Crop ex­port rev­enue triples in six years

The Myanmar Times - Weekend - - Business - JUNE 15, 2018 HTOO THANT thanhtoo@mm­times.com BUSI­NESS 10

MYAN­MAR’S agri­cul­ture ex­ports have been on the rise, with rev­enues from sell­ing lo­cally pro­duced crops such as fruits and veg­eta­bles to other coun­tries nearly tripling be­tween 2010 and 2016, said U Hla Kyaw, Deputy Min­is­ter of the Min­istry of Agri­cul­ture, Live­stock and Ir­ri­ga­tion.

In 2016, to­tal rev­enue from agri­cul­ture ex­ports hit $140 mil­lion com­pared to $55 mil­lion in 2010, U Hla Kyaw said at the Myan­mar, Korea and Viet­nam - Three Na­tions Post-har­vest Tech­nol­ogy Ex­change Event in Nay Pyi Taw on Wed­nes­day.

“Fruits like wa­ter­melon, rock melon and mango as well as spices like dried chilli, ginger and car­damom seeds are pri­mar­ily ex­ported to China. White sesame and black sesame are ex­ported to China and Korea. Mean­while, beans and pulses are sold to In­dia and Eu­rope,” he said.

How­ever, U Hla Kyaw pointed out that lo­cal farm­ers need bet­ter ac­cess to post-har­vest tech­nol­ogy for more ef­fi­ciency and growth. “The rate of agri­cul­tural prod­uct wastage in Myan­mar is 18per­cent -42pc,” he said.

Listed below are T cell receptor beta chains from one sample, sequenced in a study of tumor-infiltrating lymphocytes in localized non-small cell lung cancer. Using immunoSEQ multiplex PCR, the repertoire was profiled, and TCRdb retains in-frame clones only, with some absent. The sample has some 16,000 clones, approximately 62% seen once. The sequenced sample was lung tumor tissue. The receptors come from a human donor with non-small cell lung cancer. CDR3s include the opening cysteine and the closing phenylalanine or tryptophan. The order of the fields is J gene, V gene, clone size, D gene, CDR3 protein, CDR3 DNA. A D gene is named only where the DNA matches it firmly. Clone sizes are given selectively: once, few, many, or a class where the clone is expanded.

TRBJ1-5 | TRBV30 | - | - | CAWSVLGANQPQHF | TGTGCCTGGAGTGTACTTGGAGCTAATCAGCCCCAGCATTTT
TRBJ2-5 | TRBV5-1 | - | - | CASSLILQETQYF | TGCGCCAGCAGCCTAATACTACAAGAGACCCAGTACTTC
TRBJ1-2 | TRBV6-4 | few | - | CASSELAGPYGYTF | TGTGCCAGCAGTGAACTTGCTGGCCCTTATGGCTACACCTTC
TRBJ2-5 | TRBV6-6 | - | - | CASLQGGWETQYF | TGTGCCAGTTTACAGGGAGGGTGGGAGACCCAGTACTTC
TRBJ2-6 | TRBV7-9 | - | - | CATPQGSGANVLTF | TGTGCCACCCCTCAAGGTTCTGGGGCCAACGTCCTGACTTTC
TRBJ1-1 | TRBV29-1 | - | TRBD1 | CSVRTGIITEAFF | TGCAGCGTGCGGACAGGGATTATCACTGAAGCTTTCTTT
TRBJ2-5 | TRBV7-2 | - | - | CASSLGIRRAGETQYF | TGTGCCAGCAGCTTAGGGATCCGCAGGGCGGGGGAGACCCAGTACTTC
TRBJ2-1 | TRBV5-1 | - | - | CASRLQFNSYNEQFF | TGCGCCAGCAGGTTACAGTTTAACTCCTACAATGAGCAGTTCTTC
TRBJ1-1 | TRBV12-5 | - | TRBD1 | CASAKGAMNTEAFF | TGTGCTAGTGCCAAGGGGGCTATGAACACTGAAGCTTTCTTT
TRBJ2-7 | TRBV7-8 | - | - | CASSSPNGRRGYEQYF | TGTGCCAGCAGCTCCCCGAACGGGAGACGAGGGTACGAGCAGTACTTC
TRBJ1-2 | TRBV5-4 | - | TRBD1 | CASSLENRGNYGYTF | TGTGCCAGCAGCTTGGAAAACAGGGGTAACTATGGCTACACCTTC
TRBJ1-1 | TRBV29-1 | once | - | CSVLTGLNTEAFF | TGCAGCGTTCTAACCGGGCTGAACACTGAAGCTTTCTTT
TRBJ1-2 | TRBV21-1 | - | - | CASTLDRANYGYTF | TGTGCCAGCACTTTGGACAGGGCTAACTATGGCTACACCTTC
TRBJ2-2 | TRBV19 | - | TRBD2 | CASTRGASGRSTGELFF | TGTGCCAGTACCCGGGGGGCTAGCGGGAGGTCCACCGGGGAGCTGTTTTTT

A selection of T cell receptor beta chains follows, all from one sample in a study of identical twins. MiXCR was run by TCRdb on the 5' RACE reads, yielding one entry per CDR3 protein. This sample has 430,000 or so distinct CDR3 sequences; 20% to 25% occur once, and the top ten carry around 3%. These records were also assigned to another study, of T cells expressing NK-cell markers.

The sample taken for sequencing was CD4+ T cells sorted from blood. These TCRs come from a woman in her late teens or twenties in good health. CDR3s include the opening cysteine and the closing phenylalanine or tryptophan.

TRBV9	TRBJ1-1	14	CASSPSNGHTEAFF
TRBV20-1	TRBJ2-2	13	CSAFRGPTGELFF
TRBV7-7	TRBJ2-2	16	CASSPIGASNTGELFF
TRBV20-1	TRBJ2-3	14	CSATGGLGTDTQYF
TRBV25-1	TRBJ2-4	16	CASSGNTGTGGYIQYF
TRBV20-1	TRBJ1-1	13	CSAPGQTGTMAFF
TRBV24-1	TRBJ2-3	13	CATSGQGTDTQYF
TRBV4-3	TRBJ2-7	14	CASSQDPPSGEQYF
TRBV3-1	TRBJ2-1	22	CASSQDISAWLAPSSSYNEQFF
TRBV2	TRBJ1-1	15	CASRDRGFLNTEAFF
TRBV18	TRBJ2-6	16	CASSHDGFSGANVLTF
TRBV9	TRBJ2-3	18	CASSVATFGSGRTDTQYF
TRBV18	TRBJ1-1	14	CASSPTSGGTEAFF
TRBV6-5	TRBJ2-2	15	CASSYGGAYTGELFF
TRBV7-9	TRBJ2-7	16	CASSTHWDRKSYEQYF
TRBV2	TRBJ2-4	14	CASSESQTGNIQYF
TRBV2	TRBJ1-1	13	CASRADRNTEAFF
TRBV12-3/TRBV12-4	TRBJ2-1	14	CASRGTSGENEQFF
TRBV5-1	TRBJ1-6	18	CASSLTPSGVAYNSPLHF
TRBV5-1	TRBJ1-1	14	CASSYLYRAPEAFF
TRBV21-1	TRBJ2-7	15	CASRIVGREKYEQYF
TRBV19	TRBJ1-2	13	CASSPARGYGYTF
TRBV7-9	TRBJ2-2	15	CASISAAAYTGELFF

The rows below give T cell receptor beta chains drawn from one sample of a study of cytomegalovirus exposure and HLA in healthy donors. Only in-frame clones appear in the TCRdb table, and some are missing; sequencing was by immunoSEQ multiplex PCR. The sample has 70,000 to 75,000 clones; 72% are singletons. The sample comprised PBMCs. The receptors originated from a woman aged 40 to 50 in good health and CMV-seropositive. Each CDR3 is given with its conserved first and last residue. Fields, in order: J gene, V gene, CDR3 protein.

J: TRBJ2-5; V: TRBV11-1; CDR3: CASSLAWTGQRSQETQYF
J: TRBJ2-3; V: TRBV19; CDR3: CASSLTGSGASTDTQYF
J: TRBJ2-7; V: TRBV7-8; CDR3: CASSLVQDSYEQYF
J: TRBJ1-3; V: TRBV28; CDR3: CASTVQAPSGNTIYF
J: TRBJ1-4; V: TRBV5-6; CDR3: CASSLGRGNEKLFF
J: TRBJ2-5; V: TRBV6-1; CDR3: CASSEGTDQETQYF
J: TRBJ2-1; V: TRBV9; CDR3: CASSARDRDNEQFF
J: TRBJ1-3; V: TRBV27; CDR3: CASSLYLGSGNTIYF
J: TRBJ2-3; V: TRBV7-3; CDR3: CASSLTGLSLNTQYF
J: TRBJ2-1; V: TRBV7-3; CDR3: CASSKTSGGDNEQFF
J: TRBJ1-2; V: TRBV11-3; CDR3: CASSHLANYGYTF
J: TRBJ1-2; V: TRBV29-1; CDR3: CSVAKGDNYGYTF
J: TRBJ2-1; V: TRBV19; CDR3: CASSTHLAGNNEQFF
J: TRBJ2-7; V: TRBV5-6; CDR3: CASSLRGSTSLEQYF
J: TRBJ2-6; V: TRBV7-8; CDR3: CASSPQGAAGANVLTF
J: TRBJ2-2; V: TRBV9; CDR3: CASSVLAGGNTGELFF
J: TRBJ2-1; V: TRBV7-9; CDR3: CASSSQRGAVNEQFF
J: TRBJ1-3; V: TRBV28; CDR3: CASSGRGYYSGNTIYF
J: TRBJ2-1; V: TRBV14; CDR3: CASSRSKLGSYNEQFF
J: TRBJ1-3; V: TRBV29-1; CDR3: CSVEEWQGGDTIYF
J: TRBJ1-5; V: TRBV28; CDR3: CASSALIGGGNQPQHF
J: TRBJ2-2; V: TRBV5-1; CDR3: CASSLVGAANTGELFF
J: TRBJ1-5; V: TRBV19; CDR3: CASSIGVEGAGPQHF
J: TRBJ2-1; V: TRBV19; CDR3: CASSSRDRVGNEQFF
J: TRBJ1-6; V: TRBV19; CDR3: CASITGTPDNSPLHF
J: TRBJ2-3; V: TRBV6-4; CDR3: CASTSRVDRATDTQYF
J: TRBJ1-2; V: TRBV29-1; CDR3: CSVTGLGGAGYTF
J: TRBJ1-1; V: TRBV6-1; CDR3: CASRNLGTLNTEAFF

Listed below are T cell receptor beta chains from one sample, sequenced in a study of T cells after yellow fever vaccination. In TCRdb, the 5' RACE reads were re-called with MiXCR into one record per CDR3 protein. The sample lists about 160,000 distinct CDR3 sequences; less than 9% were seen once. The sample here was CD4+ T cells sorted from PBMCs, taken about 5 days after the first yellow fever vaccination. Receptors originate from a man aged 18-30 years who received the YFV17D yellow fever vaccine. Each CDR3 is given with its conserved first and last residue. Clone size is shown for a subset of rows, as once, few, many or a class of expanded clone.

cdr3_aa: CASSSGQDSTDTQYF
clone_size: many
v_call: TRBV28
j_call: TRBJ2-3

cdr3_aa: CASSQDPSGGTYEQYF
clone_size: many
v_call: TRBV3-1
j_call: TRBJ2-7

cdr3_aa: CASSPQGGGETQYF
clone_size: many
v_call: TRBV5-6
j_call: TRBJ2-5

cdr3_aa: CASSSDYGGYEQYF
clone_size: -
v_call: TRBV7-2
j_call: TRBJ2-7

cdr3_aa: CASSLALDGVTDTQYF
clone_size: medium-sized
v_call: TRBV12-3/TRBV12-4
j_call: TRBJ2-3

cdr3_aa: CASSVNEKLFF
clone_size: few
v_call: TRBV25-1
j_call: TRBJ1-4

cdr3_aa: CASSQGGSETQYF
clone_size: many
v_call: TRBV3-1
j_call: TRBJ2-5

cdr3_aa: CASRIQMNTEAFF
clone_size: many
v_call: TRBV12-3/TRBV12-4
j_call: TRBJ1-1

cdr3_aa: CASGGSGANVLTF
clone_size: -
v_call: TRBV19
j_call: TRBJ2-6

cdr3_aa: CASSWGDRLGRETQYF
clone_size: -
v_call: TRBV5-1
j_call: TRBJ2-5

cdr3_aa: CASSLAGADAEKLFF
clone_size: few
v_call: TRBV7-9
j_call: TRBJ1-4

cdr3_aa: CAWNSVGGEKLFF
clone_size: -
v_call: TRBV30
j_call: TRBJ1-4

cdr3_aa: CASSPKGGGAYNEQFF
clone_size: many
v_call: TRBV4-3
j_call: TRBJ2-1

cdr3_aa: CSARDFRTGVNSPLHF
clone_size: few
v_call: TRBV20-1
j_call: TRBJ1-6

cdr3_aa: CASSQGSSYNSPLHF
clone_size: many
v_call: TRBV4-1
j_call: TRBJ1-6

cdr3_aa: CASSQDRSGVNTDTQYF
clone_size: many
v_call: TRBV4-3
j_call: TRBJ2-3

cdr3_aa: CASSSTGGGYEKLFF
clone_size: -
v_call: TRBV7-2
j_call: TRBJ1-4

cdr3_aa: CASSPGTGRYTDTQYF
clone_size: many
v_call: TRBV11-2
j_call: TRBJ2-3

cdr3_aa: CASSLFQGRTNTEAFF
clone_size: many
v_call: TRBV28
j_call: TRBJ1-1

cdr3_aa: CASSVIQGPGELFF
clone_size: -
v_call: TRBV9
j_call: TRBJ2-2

Most of the wastage oc­curs when the crops are trans­ported from farm to mar­ket. As such, new tech­nol­ogy is needed to help keep crops fresh while in tran­sit. In ad­di­tion, bet­ter pack­ag­ing and means of trans­porta­tion, such as in re­frig­er­ated con­tain­ers, should also be con­sid­ered.

There are cur­rently only two posthar­vest tech­nol­ogy re­search cen­ters in Myan­mar. One is a State-backed cen­tre in Htonebo, while the sec­ond cen­tre in Nay Pyi Taw was es­tab­lished last May with $4.5 mil­lion from South Korea.

“If we have ac­cess to bet­ter posthar­vest tech­nol­ogy, there will be less wastage and we can also en­sure bet­ter qual­ity crops are de­liv­ered. As such, de­vel­op­ment of this tech­nol­ogy is very im­por­tant in Myan­mar,” said Dr Hla Hla Myint, deputy di­rec­tor of the Agri­cul­tural De­part­ment.

The other ad­van­tage of post-har­vest tech­nol­ogy is the abil­ity to add value to the crops for bet­ter mar­gins. “We are cur­rently ex­port­ing raw com­modi­ties but we should make ef­forts to use tech­nol­ogy to add more value to the raw ma­te­ri­als,” said U Yan Lin, chair of Pyithu Hlut­taw Agri­cul­tural, Live­stock and Vil­lage So­cial and Eco­nomic De­vel­op­ment Com­mit­tee.

Gain­ing bet­ter rev­enue from ex­ports will also help the coun­try at a time when the cur­rent ac­count deficit, now 5pc of GDP com­pared to 3.9pc last year, has been widen­ing.

In 2017-18, the agri­cul­ture sec­tor ex­panded by 3.5pc, backed by bet­ter weather con­di­tions and pro­duc­tiv­ity. Agri­cul­ture also pro­vides about a third of the coun­try’s GDP.

Work­ers mov­ing bags of onions in Yangon. Photo: Nyan Zay Htet

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